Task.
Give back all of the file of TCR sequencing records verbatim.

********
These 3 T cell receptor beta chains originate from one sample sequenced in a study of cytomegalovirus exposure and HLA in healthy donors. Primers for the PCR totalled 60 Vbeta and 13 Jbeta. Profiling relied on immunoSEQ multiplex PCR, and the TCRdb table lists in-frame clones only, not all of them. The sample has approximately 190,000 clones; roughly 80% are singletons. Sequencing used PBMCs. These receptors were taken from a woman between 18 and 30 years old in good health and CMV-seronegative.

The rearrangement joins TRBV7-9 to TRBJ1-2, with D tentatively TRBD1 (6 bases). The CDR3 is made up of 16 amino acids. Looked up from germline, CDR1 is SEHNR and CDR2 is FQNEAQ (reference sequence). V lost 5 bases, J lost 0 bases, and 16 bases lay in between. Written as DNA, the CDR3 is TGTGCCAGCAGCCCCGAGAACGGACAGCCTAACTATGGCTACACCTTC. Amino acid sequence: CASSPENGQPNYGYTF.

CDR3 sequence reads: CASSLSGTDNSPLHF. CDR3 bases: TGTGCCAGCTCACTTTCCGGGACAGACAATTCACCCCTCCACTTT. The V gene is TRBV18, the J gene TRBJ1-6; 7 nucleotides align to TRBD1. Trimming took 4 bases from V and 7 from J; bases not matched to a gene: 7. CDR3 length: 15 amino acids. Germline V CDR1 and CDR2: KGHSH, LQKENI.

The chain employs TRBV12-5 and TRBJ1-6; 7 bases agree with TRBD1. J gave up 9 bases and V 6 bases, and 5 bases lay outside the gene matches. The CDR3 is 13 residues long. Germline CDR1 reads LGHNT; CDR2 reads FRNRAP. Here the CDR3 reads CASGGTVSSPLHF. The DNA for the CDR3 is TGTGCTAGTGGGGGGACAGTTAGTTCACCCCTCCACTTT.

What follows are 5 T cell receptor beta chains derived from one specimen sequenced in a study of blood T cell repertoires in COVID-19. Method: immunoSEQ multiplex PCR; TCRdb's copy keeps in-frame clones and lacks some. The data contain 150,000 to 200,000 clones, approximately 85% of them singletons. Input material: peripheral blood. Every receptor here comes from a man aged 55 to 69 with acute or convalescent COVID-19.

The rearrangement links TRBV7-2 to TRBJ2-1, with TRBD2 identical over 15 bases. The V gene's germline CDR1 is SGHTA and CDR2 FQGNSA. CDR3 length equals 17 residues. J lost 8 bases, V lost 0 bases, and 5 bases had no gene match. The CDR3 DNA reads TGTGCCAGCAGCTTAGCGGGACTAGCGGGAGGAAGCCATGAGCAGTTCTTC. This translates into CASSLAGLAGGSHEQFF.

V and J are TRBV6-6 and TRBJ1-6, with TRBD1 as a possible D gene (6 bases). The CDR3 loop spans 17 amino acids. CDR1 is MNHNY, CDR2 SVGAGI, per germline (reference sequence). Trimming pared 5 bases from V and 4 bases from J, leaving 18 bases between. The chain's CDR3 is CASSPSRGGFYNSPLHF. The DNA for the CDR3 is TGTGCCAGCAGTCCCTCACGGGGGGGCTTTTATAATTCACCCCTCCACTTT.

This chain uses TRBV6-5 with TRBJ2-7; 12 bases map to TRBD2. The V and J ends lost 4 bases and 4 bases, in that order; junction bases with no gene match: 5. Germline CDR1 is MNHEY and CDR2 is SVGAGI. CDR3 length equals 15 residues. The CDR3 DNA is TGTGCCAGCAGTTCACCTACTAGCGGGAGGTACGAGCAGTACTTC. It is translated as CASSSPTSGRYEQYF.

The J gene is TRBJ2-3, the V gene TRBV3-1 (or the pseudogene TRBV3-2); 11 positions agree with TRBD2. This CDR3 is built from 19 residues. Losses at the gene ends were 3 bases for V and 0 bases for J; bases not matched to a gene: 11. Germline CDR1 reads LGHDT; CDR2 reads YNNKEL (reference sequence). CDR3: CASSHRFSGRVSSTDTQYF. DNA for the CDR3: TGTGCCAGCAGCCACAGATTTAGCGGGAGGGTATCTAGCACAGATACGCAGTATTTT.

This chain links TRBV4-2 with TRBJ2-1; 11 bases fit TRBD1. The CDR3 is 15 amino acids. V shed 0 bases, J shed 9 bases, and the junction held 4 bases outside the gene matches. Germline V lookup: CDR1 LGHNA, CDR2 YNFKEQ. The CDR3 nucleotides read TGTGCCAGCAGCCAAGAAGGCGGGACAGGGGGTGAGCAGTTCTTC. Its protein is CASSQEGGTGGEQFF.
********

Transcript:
These 3 T cell receptor beta chains originate from one sample sequenced in a study of cytomegalovirus exposure and HLA in healthy donors. Primers for the PCR totalled 60 Vbeta and 13 Jbeta. Profiling relied on immunoSEQ multiplex PCR, and the TCRdb table lists in-frame clones only, not all of them. The sample has approximately 190,000 clones; roughly 80% are singletons. Sequencing used PBMCs. These receptors were taken from a woman between 18 and 30 years old in good health and CMV-seronegative.

The rearrangement joins TRBV7-9 to TRBJ1-2, with D tentatively TRBD1 (6 bases). The CDR3 is made up of 16 amino acids. Looked up from germline, CDR1 is SEHNR and CDR2 is FQNEAQ (reference sequence). V lost 5 bases, J lost 0 bases, and 16 bases lay in between. Written as DNA, the CDR3 is TGTGCCAGCAGCCCCGAGAACGGACAGCCTAACTATGGCTACACCTTC. Amino acid sequence: CASSPENGQPNYGYTF.

CDR3 sequence reads: CASSLSGTDNSPLHF. CDR3 bases: TGTGCCAGCTCACTTTCCGGGACAGACAATTCACCCCTCCACTTT. The V gene is TRBV18, the J gene TRBJ1-6; 7 nucleotides align to TRBD1. Trimming took 4 bases from V and 7 from J; bases not matched to a gene: 7. CDR3 length: 15 amino acids. Germline V CDR1 and CDR2: KGHSH, LQKENI.

The chain employs TRBV12-5 and TRBJ1-6; 7 bases agree with TRBD1. J gave up 9 bases and V 6 bases, and 5 bases lay outside the gene matches. The CDR3 is 13 residues long. Germline CDR1 reads LGHNT; CDR2 reads FRNRAP. Here the CDR3 reads CASGGTVSSPLHF. The DNA for the CDR3 is TGTGCTAGTGGGGGGACAGTTAGTTCACCCCTCCACTTT.

What follows are 5 T cell receptor beta chains derived from one specimen sequenced in a study of blood T cell repertoires in COVID-19. Method: immunoSEQ multiplex PCR; TCRdb's copy keeps in-frame clones and lacks some. The data contain 150,000 to 200,000 clones, approximately 85% of them singletons. Input material: peripheral blood. Every receptor here comes from a man aged 55 to 69 with acute or convalescent COVID-19.

The rearrangement links TRBV7-2 to TRBJ2-1, with TRBD2 identical over 15 bases. The V gene's germline CDR1 is SGHTA and CDR2 FQGNSA. CDR3 length equals 17 residues. J lost 8 bases, V lost 0 bases, and 5 bases had no gene match. The CDR3 DNA reads TGTGCCAGCAGCTTAGCGGGACTAGCGGGAGGAAGCCATGAGCAGTTCTTC. This translates into CASSLAGLAGGSHEQFF.

V and J are TRBV6-6 and TRBJ1-6, with TRBD1 as a possible D gene (6 bases). The CDR3 loop spans 17 amino acids. CDR1 is MNHNY, CDR2 SVGAGI, per germline (reference sequence). Trimming pared 5 bases from V and 4 bases from J, leaving 18 bases between. The chain's CDR3 is CASSPSRGGFYNSPLHF. The DNA for the CDR3 is TGTGCCAGCAGTCCCTCACGGGGGGGCTTTTATAATTCACCCCTCCACTTT.

This chain uses TRBV6-5 with TRBJ2-7; 12 bases map to TRBD2. The V and J ends lost 4 bases and 4 bases, in that order; junction bases with no gene match: 5. Germline CDR1 is MNHEY and CDR2 is SVGAGI. CDR3 length equals 15 residues. The CDR3 DNA is TGTGCCAGCAGTTCACCTACTAGCGGGAGGTACGAGCAGTACTTC. It is translated as CASSSPTSGRYEQYF.

The J gene is TRBJ2-3, the V gene TRBV3-1 (or the pseudogene TRBV3-2); 11 positions agree with TRBD2. This CDR3 is built from 19 residues. Losses at the gene ends were 3 bases for V and 0 bases for J; bases not matched to a gene: 11. Germline CDR1 reads LGHDT; CDR2 reads YNNKEL (reference sequence). CDR3: CASSHRFSGRVSSTDTQYF. DNA for the CDR3: TGTGCCAGCAGCCACAGATTTAGCGGGAGGGTATCTAGCACAGATACGCAGTATTTT.

This chain links TRBV4-2 with TRBJ2-1; 11 bases fit TRBD1. The CDR3 is 15 amino acids. V shed 0 bases, J shed 9 bases, and the junction held 4 bases outside the gene matches. Germline V lookup: CDR1 LGHNA, CDR2 YNFKEQ. The CDR3 nucleotides read TGTGCCAGCAGCCAAGAAGGCGGGACAGGGGGTGAGCAGTTCTTC. Its protein is CASSQEGGTGGEQFF.